Despite pins and needles: K. Srilata reviews ‘A Sky Full of Bucket Lists’ by Shobhana Kumar

The invisible is nudged into half-light in this collection of haibun

April 03, 2021 04:00 pm | Updated April 04, 2021 08:30 am IST

My childhood was spent in the Blue Mountains, Nilgiris, surrounded by a faultlessly blue sky, endless stretches of hills, and a gentle people,” Shobhana Kumar says in her introduction to her collection of haibun — a Japanese form in which haiku are interleaved with prose. It is to these words that I found myself returning after having read the book. For they felt somehow like clues to the work, almost a foreshadowing of the gentleness and the spaciousness that I had just encountered.

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“How do you touch a place that is unnamed yet?” That is the question ‘Lethologica’, a wry investigation into the nature of pain, poses. The haiku that follows is not so much a response as a deliberate detour, a deft linking and shifting characteristic of the Japanese poetic tradition: “meditation/ learning to focus/ despite pins and needles”.

What is it that Shobhana sees? What does she want us to see with her, I asked myself. In ‘Colours’, her eyes come to rest on a “lone corner” where “a widowed grand-aunt sits amidst piles of wedding gifts”. The invisible is nudged into half-light. So this perhaps is what the poet feels is her calling — to write the forgotten and the invisible, like the alcoholic whose “last call to his family is cut half-way through” or the transgender abandoned as a son but coming back to take care of her parents as a daughter.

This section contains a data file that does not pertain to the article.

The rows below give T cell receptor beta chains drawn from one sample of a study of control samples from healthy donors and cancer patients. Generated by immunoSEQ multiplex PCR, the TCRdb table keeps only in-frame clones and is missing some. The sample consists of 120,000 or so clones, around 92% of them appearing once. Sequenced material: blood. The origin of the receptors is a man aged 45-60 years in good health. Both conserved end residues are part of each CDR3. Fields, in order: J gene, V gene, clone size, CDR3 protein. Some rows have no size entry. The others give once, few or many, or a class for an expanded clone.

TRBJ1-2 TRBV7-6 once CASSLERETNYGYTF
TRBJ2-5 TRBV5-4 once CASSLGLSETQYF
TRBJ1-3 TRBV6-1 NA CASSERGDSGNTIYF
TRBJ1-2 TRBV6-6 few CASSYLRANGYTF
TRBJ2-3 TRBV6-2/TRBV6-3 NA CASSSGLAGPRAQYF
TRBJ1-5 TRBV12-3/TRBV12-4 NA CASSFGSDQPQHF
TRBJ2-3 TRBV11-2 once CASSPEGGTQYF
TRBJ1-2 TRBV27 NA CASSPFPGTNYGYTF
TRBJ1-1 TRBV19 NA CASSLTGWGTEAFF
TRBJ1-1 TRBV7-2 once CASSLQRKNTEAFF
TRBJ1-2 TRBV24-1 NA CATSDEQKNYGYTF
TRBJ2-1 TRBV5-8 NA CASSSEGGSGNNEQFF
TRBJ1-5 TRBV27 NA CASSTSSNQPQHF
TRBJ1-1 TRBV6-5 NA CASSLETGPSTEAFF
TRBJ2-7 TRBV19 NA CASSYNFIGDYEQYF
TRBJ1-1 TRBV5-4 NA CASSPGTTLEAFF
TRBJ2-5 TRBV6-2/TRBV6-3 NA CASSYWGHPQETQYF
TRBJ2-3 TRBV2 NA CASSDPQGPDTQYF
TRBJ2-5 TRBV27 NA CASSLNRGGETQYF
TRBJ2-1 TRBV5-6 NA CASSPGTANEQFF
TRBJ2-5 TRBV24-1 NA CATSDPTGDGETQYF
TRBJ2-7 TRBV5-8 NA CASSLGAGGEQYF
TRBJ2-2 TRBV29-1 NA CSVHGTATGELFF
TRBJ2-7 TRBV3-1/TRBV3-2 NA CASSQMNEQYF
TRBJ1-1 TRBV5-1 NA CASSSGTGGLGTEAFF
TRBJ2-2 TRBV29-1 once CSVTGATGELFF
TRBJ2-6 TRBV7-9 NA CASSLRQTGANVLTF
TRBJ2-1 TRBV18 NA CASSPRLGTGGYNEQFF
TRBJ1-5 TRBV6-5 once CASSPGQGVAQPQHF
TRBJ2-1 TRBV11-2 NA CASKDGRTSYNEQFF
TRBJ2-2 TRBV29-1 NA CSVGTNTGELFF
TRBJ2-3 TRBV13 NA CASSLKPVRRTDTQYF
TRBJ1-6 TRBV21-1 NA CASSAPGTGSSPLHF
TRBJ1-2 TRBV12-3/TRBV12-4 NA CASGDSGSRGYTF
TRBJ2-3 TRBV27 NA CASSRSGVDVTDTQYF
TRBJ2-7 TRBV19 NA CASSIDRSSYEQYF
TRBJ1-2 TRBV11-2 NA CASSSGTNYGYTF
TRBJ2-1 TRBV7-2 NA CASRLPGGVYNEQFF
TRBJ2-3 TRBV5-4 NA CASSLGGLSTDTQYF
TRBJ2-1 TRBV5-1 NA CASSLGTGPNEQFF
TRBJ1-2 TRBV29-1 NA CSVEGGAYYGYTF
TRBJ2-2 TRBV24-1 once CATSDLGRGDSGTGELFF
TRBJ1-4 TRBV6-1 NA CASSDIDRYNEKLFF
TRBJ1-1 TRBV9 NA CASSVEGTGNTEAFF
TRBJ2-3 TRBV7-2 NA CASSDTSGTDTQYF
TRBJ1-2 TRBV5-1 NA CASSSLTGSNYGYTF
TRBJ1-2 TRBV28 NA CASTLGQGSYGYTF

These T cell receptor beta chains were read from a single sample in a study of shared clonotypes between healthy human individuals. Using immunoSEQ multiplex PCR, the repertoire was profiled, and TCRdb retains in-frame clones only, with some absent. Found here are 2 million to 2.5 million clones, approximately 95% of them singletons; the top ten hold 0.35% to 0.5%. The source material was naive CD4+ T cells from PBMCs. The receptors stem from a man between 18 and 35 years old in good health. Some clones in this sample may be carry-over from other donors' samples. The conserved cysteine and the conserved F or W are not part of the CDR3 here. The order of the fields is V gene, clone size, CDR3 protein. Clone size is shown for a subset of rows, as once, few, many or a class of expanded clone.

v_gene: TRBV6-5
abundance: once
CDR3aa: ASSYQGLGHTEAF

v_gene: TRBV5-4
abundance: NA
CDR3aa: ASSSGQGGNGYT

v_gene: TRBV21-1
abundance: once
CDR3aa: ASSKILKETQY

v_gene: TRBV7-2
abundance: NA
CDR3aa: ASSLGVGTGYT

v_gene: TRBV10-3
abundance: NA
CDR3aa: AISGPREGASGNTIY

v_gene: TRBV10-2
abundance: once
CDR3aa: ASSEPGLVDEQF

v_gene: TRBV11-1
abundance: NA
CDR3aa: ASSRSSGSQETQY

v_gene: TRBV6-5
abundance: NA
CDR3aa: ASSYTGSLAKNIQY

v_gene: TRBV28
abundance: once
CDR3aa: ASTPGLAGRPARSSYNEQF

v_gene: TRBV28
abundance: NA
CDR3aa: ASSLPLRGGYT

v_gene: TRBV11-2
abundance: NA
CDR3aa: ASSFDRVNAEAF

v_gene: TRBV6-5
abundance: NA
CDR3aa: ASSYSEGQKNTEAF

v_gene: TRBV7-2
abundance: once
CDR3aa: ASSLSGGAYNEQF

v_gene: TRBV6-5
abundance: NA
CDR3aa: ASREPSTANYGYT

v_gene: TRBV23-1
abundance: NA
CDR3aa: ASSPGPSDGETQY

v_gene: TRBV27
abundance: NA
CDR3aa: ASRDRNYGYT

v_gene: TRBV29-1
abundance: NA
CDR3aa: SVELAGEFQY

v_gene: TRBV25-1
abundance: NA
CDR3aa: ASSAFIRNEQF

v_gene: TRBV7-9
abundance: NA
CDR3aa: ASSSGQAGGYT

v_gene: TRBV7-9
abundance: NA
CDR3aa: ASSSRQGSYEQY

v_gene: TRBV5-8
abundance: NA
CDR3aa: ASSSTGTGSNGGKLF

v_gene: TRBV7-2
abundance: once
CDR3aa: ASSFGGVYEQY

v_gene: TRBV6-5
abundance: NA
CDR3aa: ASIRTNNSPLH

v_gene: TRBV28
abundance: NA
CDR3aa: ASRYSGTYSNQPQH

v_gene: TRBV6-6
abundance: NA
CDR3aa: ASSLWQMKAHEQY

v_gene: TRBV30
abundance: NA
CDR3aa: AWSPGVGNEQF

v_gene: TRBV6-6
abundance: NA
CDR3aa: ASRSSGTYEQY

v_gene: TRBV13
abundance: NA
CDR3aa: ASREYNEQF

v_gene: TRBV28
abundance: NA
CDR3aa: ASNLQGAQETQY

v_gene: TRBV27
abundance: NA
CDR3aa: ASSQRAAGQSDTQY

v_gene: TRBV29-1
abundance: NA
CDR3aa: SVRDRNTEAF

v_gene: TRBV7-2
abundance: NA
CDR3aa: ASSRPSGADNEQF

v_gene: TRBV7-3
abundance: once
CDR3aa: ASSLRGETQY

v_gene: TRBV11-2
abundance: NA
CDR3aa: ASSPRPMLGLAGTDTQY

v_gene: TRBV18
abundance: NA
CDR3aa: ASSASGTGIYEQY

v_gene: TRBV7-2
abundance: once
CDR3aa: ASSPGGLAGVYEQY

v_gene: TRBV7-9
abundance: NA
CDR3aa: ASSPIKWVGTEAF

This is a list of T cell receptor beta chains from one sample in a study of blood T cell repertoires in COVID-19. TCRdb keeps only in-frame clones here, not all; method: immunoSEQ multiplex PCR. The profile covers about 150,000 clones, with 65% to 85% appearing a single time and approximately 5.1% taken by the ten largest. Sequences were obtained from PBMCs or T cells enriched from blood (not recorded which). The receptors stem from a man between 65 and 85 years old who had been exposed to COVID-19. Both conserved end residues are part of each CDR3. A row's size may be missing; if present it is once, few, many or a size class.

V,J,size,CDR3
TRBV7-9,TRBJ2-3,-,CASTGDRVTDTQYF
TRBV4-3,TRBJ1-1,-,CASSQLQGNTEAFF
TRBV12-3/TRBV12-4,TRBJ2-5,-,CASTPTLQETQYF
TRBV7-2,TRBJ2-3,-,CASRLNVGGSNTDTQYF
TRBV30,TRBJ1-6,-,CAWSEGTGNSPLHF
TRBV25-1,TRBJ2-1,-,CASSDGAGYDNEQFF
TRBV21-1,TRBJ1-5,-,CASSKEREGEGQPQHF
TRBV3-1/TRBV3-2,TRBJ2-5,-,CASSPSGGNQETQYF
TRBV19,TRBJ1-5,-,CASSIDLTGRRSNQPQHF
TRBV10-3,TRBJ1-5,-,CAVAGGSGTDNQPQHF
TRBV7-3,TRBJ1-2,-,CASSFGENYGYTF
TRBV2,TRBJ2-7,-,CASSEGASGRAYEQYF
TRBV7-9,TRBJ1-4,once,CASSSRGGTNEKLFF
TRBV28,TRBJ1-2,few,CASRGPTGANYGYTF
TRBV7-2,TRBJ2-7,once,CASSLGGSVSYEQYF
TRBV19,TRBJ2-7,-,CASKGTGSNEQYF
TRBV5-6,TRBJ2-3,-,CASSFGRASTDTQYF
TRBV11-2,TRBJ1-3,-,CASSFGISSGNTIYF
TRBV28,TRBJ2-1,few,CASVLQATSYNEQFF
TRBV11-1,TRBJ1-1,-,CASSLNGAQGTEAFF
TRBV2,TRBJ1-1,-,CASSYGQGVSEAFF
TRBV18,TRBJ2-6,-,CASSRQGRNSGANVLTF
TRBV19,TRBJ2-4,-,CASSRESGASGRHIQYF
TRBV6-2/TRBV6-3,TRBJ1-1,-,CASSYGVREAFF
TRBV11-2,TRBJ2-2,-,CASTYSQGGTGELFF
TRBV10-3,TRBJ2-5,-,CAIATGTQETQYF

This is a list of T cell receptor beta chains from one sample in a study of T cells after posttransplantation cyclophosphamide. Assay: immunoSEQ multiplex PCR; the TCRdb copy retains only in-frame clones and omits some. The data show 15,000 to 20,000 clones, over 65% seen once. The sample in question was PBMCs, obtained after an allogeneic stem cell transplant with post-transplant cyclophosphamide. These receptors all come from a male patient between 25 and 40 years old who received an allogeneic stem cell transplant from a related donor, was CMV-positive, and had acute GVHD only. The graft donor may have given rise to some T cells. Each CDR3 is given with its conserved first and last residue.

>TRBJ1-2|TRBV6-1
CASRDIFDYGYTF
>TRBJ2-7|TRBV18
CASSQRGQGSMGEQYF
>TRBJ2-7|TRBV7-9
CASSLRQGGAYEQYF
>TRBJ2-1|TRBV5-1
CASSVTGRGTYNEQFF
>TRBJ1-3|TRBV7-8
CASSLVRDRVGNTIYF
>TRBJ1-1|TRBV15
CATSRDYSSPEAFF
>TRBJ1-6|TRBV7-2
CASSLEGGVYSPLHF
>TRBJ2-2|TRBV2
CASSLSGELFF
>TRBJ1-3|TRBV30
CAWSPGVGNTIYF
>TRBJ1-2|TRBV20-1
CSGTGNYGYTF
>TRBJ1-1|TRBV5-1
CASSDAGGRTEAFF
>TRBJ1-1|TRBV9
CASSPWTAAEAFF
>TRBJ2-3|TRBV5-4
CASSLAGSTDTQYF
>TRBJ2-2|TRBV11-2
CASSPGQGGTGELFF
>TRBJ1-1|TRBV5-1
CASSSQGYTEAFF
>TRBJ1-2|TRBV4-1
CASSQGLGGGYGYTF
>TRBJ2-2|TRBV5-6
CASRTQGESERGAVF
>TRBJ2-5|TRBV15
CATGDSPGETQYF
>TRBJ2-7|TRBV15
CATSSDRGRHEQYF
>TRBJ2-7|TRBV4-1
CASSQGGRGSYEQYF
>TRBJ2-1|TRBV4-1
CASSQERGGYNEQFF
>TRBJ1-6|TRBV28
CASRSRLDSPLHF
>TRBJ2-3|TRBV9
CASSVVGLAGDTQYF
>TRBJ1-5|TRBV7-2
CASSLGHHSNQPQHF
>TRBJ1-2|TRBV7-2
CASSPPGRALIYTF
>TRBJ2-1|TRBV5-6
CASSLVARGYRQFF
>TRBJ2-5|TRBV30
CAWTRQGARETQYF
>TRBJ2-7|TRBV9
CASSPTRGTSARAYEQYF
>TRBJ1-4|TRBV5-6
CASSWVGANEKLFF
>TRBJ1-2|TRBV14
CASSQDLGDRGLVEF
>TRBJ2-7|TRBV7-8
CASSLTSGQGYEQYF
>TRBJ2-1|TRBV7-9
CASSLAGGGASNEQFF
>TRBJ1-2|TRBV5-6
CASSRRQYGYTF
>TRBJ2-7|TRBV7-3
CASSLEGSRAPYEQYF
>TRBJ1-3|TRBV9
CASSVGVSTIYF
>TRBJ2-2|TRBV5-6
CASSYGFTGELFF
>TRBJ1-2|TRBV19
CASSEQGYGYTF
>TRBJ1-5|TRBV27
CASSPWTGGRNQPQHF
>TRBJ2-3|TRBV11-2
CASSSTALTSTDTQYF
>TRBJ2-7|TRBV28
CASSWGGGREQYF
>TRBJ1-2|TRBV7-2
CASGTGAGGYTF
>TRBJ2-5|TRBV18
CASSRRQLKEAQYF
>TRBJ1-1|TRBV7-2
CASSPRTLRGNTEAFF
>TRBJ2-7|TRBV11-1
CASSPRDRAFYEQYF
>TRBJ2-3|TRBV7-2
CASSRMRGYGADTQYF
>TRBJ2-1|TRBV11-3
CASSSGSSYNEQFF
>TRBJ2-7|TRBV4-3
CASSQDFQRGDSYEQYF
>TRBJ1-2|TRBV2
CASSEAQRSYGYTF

Shobhana draws deftly on the two interconnected archives of the personal and the social. Her haibun are not laboured but are of the moment, the accompanying haiku offering the prose a soft yet unexpected landing. ‘Post-mortem’, a short biography-in-images of a wall-painter working on a new highrise who slips from the fourth floor trying to save a fellow painter from falling, concludes with a stunning monoku: “broken a kite falls into the sewer.”

I found the separation of haibun into sections and the use of the theatrical vocabulary of acts and scenes somewhat distracting. This, however, does not take away from the integrity of the collection, beautifully produced by Red River.

Shobhana tethers life moments to images with brevity and exactness, which is where the work of poetry lies.

A Sky Full of Bucket Lists; Shobhana Kumar, Red River, ₹230

The reviewer’s latest book is the poetry collection , The Unmistakable Presence of Absent Humans.

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